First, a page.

Tuesday, April 28, 2009
Isaac Newton- uses Torah to Calculate the Apocalypse
Documents Shed Light on Scientist's Religious Beliefs
By MATTI FRIEDMAN
The first modern scientist Sir Isaac Newton, who first discovered the mechanics of our solar system and gravity, was certain, that there was a hidden code in the Bible, that would reveal the future.
He learned Hebrew, and spent halve his life trying to find it. Newton was still searching for the code, when he died.
JERUSALEM (June 18) - Three-century-old manuscripts by Isaac Newton, calculating the exact date of the apocalypse, detailing the precise dimensions of the ancient temple in Jerusalem, and interpreting passages of the Bible - exhibited this week for the first time - lay bare the little-known religious intensity of a man, many consider history's greatest scientist.
Newton, who died 280 years ago, is known for laying much of the groundwork for modern physics, astronomy, math and optics.
But in a new Jerusalem exhibit, he appears as a scholar of deep faith, who also found time to write on Jewish law - even penning a few phrases in careful Hebrew letters - and combing the Old Testament's Book of Daniel, for clues about the world's end.
In a document, Newton interpreted biblical prophecies to mean, that the Jews would return to the Holy Land before the world ends.
He posited: "The end of days will see, the ruin of the wicked nations, the end of weeping and of all troubles, the return of the Jews captivity, and their setting up a flourishing and everlasting Kingdom."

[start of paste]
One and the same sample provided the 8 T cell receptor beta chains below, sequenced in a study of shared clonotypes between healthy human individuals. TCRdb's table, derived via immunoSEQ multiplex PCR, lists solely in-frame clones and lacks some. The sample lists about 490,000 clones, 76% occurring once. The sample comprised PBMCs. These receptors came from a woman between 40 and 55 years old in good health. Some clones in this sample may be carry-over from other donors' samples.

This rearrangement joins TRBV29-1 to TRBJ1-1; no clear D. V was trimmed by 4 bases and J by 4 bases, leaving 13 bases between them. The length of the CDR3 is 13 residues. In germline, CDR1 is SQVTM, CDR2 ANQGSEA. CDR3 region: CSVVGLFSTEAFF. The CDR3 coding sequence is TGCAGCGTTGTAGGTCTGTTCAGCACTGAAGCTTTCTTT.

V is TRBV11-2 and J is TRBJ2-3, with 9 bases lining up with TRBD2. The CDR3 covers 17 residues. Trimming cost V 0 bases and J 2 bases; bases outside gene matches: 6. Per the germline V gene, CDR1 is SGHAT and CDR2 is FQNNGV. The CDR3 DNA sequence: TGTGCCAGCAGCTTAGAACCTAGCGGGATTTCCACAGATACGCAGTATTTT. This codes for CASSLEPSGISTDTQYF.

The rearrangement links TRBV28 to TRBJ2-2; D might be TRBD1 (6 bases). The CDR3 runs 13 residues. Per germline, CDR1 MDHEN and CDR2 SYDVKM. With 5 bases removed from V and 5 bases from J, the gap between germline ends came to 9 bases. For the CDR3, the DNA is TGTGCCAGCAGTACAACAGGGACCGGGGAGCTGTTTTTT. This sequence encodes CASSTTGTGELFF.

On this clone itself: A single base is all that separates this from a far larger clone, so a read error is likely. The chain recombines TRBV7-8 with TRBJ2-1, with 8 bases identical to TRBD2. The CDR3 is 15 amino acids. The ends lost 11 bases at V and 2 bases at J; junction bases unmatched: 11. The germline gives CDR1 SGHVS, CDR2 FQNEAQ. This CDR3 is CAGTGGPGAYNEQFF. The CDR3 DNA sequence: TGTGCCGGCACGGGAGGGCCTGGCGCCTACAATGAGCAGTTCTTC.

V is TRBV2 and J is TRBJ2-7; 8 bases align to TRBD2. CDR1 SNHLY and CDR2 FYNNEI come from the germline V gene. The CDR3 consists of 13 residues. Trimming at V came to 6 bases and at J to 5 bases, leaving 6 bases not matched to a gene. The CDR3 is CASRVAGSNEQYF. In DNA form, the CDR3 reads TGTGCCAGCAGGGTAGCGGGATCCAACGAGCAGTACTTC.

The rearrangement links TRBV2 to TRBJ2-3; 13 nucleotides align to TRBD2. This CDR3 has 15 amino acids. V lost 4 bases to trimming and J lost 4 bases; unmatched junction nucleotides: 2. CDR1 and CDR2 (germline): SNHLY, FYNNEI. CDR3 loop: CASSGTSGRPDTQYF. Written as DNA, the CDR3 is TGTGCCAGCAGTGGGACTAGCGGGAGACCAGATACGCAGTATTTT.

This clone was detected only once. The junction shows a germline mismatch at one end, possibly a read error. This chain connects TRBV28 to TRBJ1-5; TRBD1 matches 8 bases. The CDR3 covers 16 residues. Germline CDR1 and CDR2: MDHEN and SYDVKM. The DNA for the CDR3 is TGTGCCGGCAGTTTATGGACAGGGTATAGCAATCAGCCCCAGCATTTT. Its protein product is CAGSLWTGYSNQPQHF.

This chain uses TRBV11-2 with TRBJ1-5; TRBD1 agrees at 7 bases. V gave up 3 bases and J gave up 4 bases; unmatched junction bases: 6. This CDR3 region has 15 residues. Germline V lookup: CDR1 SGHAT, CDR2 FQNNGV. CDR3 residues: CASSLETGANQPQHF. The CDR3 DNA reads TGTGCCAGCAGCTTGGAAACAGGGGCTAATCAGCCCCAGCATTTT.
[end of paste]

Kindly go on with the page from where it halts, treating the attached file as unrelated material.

In one document, Newton discussed the exact dimensions of the Temple. He believed, that its plans mirrored, the arrangement of the cosmos, - and he sketched it.
Yemima Ben-Menahem, one of the exhibit's curators said, the papers show Newton's conviction, that important knowledge was hiding in ancient texts.
"He believed there was wisdom in the world, that got lost. He thought it was coded, and that by studying things like the dimensions of the temple, he could decode it," she said.
The Newton papers, Ben-Menahem said, also complicate the idea, that science is diametrically opposed to religion. "These documents show a scientist, guided by religious fervor, by a desire to see G-d's actions in the world," she said.
This article weakens the argument, of science verses religion; and gives crediblity to the Jewish religion.